Nov 07 2011

Response 4

Published by

John Rodriguez

Professor Alvarez

English 363

7 November 2011

 

Gender and Sexuality: How Cobra is transformed in Severo Sarduy’s Cobra

Cobra is a man that wants to be a woman. She trys to change her physical appearance but what really defines gender and sexuality?

Since the time of Adam and Eve, there have been disputes on the matter of what makes a man a man, and what makes a woman a woman.  Influential theorist of gender and sexuality, Judith Butler, argues that the answer to this is much more than merely biological evidence. Through culture, media, and society, we can see how people consciously and even unconsciously declare their sexuality and gender.

Judith Butler believes gender and sexuality are performative. The way a person acts and what they say, determine their sexuality. I agree with this statement. In an era where there is sexual freedom and many gays and lesbians are outspoken, we can witness how biological aspects does not prove one’s gender role. In other words just because a man is physically a man, it does not mean he portrays or feels that he is one and the same may go for a woman. Butler goes on to say “the more of a man or the more of a woman you are, the more obviously your masculinity or femininity is a performative construct, the more overtly it is acted out.” I consider this to be the responsibilities of your sex, so to speak. For example, men must hold the door for women, act like gentlemen, and be strong and brave. Women must act lady-like, watch children, cook and clean. These performances announce our gender roles. I suppose these actions started off as being conscious but after a while we start to do things we do not even notice that assert our sexuality.

Throughout the years, the media has influenced and expanded the roles of genders. Sexuality from music, movies and television has become standard character for what a man or women should be. A simple model of this would be the Heineken beer commercial. Here it suggests that the fantasy for women would be to have a large room full of shoes. The fantasy for men would be to have a large room full with ice cold beer. Commercials like these shape the idea of men and women and make people live up to those traditions.

A great case Butler presents is Aretha Franklin’s hit ‘You Make Me Feel Like a Natural Woman’. This line advocates that feeling like a natural woman is something learned by a man’s love therefore implies it is the performance that defines gender and sexuality. A person does not naturally feel like a man or a woman, but must be made to feel that way.

A similar example would be from Artist Beyonce’s hit ‘Single Ladies’ constantly repeats the words “If you liked it then you should of put a ring on it”. Here we see how marriage or to get engaged produces the effect of gender roles. It is up to the man to put a ring on it and propose to a woman. In the music video, she uses her sex appeal to attract the male, which was one way to make herself feel like a woman.

What makes you feel like a man or woman? A question like this might be difficult to answer because we might not realize that almost everything we do has probably become second nature to us and defines our gender role. Regardless of what biological features we have, it is the performances we take part in that identifies our sexuality.

This article on Jstor mentions the role of Cobra in gender : http://www.jstor.org/stable/27740761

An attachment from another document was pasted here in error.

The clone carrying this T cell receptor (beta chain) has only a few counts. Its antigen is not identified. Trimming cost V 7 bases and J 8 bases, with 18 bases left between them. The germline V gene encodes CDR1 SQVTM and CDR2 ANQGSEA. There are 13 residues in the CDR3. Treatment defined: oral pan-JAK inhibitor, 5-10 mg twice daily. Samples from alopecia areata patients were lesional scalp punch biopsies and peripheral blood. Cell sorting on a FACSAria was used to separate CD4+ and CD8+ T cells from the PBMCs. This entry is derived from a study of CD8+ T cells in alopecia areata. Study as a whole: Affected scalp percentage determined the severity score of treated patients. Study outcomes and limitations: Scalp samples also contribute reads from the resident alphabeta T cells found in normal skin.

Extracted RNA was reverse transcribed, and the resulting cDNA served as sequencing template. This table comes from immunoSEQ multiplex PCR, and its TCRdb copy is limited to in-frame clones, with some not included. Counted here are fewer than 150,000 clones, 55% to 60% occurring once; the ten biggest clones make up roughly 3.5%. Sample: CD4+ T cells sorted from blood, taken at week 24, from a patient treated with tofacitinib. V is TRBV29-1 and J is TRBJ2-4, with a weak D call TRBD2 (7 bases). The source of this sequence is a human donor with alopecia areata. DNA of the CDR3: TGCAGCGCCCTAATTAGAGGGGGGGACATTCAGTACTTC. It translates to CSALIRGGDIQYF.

Works Cited

Bennett, Andrew and Nicholas Royle. An Introduction to Literature, Criticism and Theory. Great Britain: Pearson Education, 2009.

Sarduy, Severo. Cobra. Buenos Aires: Sudamericana, 1972. Print

 

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One response so far




One Response to “Response 4”

  1.   salvarezon 10 Nov 2011 at 8:23 pm

    John, you chose a good article, and I think you can use this for your Response 5 instead because you still should be focusing on Jahn or on one of the books assigned for this class. You mention Cobra here, for example, but you don’t cite it all. In fact, you bring in gender theory without even giving any evidence from the text itself. In this case, for your last response you should find examples from Cobra that you can use. The Butler’s fine to use, but you also have to include her within the ideas of Narratology. For example, how does the performance of gender and narration happen?

    For example, when Aretha sings “you make me feel like a natural woman” who is the “you” and who is the “me”: a male audience? Female audience? Also, what about the “story” of the song? How does it use repetition to give the idea that feeling like a woman must be enacted with specific rituals?

    At any rate: you’ll find lots of gender rituals in Cobra, as well as narrative tricks that attempt to give a “trans-gender” narrative performance.

    In fact, what I think you did in this response was an essay for another class, maybe something from English 120 that would use “media” texts to illustrate a critical point. That’s fine, but for this Hispanic Literature course, you should focus on “Hispanic” gender, or the culture of Machismo. It’s fine to look at Aretha Franklin or beer commercials, but you really should be using the texts we read in class as illustrations. I appreciate the gesture, but I have to take off points for this.

    Finally, Cobra as you cited it here is the original Spanish edition. You didn’t include the translator nor the American press. I took points off for that. I also took off points for too many “to be” verbs. I counted 15. I stopped taking off points at 10. I will continue to take off points in the next response and also for your final essay.

    3.8 out of 5 points.

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